A rational approach to diagnosis and treatment of intermittent claudication

Am J Med Sci. 2002 May;323(5):244-51. doi: 10.1097/00000441-200205000-00003.

Abstract

Intermittent claudication (IC), the first recognizable symptom of peripheral arterial disease, is prevalent among older persons and associated with significant morbidity and mortality. The diagnosis of IC involves taking a thorough patient history, conducting a physical examination with an emphasis on the cardiovascular system, and noninvasive testing with functional assessment. The goals of treatment for IC are to prevent progression of vascular disease and cardiovascular complications and to improve exercise performance, functional status, and quality of life. The cornerstones of therapy are risk-factor modification, particularly smoking cessation, and exercise. In patients for whom non-pharmacologic therapy does not provide adequate pain relief and improvement in physical function, medical therapy with 1 of 2 drugs approved for the treatment of IC may be appropriate. Revascularization or intervention is generally reserved for patients with incapacitating disease. Early diagnosis of IC and implementation of effective therapy can reduce the development of morbidity and mortality.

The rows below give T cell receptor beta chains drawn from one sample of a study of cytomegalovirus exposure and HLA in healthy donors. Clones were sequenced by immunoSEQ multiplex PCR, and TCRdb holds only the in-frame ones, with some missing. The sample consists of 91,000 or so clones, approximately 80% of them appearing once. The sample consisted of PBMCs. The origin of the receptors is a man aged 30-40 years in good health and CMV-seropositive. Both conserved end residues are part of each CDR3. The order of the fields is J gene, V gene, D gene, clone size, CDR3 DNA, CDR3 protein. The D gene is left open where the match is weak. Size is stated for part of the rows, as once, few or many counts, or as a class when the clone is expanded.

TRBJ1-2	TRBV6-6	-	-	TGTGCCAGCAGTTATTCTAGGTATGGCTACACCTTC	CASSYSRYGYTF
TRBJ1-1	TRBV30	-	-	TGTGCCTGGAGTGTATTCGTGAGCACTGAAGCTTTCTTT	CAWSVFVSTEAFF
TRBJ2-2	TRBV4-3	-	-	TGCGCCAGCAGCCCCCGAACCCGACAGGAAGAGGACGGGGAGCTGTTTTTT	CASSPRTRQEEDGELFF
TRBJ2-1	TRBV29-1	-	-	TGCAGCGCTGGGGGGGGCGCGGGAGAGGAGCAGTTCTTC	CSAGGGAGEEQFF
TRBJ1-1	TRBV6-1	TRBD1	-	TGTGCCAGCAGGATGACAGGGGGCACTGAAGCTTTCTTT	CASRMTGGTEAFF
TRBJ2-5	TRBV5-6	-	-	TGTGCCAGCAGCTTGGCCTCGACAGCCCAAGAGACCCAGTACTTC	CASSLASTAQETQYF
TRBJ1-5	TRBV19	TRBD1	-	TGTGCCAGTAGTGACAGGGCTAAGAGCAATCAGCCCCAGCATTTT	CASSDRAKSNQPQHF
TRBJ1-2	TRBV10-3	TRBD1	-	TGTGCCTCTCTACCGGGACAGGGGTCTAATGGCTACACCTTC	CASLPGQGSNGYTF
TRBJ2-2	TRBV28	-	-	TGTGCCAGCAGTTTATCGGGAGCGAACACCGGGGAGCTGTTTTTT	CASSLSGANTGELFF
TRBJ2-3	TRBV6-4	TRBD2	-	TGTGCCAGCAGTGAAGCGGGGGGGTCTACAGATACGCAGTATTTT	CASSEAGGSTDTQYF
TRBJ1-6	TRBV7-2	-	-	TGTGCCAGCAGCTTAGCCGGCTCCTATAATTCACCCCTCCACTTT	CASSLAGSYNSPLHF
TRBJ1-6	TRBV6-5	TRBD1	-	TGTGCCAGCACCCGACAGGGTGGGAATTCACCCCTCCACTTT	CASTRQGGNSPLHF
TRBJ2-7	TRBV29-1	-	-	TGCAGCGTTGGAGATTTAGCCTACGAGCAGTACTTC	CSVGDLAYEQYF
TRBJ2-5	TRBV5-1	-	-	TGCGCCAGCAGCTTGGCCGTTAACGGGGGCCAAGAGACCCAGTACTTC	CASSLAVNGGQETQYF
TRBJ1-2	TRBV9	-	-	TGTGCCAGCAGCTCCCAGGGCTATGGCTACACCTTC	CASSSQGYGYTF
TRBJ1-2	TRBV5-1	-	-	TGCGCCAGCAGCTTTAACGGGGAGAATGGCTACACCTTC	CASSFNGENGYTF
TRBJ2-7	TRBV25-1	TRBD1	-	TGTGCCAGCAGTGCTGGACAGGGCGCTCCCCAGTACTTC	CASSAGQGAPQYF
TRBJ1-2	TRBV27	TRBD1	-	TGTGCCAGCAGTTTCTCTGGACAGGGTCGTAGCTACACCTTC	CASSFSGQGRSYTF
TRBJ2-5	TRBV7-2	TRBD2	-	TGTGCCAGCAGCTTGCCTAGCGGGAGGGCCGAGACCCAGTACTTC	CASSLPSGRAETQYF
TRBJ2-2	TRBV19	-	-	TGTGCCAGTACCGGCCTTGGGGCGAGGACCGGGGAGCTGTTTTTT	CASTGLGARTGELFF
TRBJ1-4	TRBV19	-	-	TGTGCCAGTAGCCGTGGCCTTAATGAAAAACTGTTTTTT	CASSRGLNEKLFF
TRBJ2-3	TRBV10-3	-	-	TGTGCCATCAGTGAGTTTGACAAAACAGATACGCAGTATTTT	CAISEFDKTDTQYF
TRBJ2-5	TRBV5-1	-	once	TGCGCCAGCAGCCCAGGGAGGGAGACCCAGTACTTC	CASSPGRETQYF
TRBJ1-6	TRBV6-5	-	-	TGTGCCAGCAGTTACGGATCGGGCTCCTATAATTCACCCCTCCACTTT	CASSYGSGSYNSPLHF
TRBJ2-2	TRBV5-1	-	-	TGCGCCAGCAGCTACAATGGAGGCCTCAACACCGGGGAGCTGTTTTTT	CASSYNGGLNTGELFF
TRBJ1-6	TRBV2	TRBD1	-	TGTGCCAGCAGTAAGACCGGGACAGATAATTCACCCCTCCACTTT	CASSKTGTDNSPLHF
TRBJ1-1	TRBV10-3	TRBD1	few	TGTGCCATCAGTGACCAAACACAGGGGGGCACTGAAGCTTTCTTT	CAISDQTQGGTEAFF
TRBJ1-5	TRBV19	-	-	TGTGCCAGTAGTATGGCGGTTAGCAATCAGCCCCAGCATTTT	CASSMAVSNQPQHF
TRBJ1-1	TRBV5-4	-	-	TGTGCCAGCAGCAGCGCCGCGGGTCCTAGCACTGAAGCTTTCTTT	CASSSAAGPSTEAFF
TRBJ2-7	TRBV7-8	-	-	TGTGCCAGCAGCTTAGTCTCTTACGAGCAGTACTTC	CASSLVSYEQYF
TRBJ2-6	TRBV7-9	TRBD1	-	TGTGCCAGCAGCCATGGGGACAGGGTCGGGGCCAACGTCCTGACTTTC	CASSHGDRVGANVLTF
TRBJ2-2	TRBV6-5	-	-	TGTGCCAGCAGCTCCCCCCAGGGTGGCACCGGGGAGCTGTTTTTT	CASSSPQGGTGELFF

Publication types

  • Research Support, Non-U.S. Gov't

MeSH terms

  • Algorithms
  • Blood Pressure Determination / methods
  • Cilostazol
  • Disease Progression
  • Exercise Test
  • Hematologic Agents / therapeutic use
  • Humans
  • Intermittent Claudication / diagnosis*
  • Intermittent Claudication / therapy*
  • Medical History Taking
  • Pentoxifylline / therapeutic use
  • Physical Examination
  • Risk Factors
  • Surveys and Questionnaires
  • Tetrazoles / therapeutic use
  • Vascular Surgical Procedures
  • Vasodilator Agents / therapeutic use

Substances

  • Hematologic Agents
  • Tetrazoles
  • Vasodilator Agents
  • Cilostazol
  • Pentoxifylline